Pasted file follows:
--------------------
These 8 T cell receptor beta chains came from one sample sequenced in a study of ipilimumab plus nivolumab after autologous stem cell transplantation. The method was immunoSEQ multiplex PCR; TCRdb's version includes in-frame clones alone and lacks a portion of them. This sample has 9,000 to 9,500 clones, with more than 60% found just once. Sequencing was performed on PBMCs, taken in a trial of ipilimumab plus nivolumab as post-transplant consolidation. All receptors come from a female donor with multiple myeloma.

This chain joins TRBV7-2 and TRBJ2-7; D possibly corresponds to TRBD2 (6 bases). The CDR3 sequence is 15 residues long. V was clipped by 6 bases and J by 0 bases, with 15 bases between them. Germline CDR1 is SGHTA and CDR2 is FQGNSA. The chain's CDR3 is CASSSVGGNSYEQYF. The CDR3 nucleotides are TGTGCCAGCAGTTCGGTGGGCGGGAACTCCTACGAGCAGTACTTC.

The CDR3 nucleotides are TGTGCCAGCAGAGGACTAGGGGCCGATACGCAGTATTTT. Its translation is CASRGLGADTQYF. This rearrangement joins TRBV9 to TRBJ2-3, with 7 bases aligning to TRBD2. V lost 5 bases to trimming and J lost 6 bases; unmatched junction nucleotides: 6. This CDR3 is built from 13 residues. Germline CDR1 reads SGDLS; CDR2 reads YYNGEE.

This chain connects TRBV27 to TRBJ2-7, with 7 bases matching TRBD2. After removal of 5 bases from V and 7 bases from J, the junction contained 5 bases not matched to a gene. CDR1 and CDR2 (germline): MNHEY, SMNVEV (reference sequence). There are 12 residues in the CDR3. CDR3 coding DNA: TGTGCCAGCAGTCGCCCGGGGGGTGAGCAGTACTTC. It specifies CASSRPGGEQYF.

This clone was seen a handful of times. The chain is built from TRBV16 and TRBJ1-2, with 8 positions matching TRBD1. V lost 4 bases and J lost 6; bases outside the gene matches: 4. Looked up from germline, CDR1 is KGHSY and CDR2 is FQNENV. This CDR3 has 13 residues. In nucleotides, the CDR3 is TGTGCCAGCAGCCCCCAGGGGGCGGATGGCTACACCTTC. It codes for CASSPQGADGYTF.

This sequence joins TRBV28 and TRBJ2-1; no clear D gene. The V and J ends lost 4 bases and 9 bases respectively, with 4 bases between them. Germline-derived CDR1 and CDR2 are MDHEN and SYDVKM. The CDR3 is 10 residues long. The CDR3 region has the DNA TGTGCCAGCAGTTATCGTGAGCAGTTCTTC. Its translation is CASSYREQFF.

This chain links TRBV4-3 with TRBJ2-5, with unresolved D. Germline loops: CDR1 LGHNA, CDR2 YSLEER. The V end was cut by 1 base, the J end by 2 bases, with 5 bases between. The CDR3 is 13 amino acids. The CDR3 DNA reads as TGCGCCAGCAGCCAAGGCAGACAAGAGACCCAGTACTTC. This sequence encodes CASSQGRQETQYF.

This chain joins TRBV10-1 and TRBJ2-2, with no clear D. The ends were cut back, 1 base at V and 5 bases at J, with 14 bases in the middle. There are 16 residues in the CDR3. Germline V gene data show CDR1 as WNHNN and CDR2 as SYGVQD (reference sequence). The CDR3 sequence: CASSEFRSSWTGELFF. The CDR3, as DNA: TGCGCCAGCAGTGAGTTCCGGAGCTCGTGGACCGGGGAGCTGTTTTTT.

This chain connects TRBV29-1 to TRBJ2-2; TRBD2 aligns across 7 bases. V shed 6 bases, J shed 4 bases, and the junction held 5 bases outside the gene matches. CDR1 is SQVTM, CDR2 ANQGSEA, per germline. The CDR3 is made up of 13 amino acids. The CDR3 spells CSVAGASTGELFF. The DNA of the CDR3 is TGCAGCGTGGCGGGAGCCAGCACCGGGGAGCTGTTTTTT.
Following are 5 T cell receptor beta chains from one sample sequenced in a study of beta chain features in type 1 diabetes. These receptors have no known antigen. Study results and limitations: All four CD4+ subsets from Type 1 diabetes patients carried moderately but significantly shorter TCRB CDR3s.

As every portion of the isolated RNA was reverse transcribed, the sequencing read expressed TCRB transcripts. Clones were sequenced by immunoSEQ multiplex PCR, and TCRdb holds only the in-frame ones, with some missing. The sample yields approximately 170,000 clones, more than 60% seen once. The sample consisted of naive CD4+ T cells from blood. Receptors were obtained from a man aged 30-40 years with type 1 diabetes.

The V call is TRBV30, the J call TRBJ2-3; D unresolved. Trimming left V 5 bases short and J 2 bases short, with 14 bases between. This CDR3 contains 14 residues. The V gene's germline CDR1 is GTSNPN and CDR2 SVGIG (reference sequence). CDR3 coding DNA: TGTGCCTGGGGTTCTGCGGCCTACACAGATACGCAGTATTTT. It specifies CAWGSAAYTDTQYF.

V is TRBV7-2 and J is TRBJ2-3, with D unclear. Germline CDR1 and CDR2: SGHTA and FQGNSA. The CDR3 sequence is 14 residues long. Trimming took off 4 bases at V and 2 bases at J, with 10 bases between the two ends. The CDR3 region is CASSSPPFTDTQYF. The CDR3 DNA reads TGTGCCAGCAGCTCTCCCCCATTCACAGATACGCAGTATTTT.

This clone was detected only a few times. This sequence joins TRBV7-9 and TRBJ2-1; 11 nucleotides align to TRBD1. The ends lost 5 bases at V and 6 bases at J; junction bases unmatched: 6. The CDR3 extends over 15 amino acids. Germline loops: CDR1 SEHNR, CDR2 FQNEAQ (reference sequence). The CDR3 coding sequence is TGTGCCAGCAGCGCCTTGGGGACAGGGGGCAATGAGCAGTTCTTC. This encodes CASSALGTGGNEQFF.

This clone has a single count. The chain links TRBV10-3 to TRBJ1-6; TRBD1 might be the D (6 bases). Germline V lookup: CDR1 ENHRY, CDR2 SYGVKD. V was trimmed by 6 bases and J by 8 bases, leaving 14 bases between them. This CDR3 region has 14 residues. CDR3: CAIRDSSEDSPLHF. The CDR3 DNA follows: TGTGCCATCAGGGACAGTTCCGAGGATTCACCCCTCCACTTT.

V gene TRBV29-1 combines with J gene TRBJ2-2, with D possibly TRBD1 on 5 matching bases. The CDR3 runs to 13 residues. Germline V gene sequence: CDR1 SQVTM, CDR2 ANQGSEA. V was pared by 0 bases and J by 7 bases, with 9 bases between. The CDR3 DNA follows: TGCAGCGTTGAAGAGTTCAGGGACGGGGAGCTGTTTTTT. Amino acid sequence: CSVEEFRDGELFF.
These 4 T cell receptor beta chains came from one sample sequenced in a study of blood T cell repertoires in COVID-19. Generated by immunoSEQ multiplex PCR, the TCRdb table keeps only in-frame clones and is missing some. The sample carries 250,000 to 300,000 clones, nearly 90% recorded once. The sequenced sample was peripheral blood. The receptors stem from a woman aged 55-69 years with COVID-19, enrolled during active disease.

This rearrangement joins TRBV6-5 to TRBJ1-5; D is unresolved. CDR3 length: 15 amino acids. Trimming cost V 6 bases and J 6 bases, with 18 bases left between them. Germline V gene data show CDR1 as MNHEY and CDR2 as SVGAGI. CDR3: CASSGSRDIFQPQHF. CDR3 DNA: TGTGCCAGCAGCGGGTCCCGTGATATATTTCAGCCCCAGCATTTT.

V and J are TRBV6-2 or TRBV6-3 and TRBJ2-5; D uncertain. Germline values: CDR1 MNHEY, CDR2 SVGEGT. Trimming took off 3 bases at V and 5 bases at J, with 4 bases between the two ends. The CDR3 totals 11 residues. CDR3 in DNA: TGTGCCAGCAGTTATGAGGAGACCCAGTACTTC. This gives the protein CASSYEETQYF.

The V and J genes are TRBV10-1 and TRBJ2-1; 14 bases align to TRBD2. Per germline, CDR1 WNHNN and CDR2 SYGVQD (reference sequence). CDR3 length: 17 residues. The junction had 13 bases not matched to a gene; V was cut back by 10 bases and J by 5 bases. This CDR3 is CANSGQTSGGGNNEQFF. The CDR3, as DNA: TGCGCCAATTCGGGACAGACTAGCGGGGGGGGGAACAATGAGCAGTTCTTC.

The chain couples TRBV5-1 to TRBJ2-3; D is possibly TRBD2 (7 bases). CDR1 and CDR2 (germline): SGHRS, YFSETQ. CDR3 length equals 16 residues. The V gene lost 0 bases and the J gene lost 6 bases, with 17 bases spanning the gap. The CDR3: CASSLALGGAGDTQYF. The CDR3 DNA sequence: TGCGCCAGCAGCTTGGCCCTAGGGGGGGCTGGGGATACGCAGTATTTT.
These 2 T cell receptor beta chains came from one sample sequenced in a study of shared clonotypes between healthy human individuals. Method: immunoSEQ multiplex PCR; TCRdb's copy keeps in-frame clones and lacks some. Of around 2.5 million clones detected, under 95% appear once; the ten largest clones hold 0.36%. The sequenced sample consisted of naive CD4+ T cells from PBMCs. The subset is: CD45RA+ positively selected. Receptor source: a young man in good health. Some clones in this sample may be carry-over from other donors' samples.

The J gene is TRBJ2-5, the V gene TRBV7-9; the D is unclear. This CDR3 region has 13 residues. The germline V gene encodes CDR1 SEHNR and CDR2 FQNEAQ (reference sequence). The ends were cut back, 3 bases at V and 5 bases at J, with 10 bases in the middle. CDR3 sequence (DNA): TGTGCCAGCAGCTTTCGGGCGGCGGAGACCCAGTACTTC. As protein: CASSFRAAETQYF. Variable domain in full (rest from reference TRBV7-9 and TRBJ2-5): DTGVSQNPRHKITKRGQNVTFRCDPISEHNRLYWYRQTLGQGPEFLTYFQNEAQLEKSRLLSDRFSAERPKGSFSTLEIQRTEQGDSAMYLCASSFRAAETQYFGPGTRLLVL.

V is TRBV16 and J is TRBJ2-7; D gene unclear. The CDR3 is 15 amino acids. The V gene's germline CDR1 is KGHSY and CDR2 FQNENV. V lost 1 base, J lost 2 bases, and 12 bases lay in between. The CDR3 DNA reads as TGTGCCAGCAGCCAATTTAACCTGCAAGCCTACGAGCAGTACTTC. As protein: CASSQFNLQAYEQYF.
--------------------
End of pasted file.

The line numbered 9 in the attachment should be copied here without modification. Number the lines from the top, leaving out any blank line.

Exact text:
This chain connects TRBV29-1 to TRBJ2-2; TRBD2 aligns across 7 bases. V shed 6 bases, J shed 4 bases, and the junction held 5 bases outside the gene matches. CDR1 is SQVTM, CDR2 ANQGSEA, per germline. The CDR3 is made up of 13 amino acids. The CDR3 spells CSVAGASTGELFF. The DNA of the CDR3 is TGCAGCGTGGCGGGAGCCAGCACCGGGGAGCTGTTTTTT.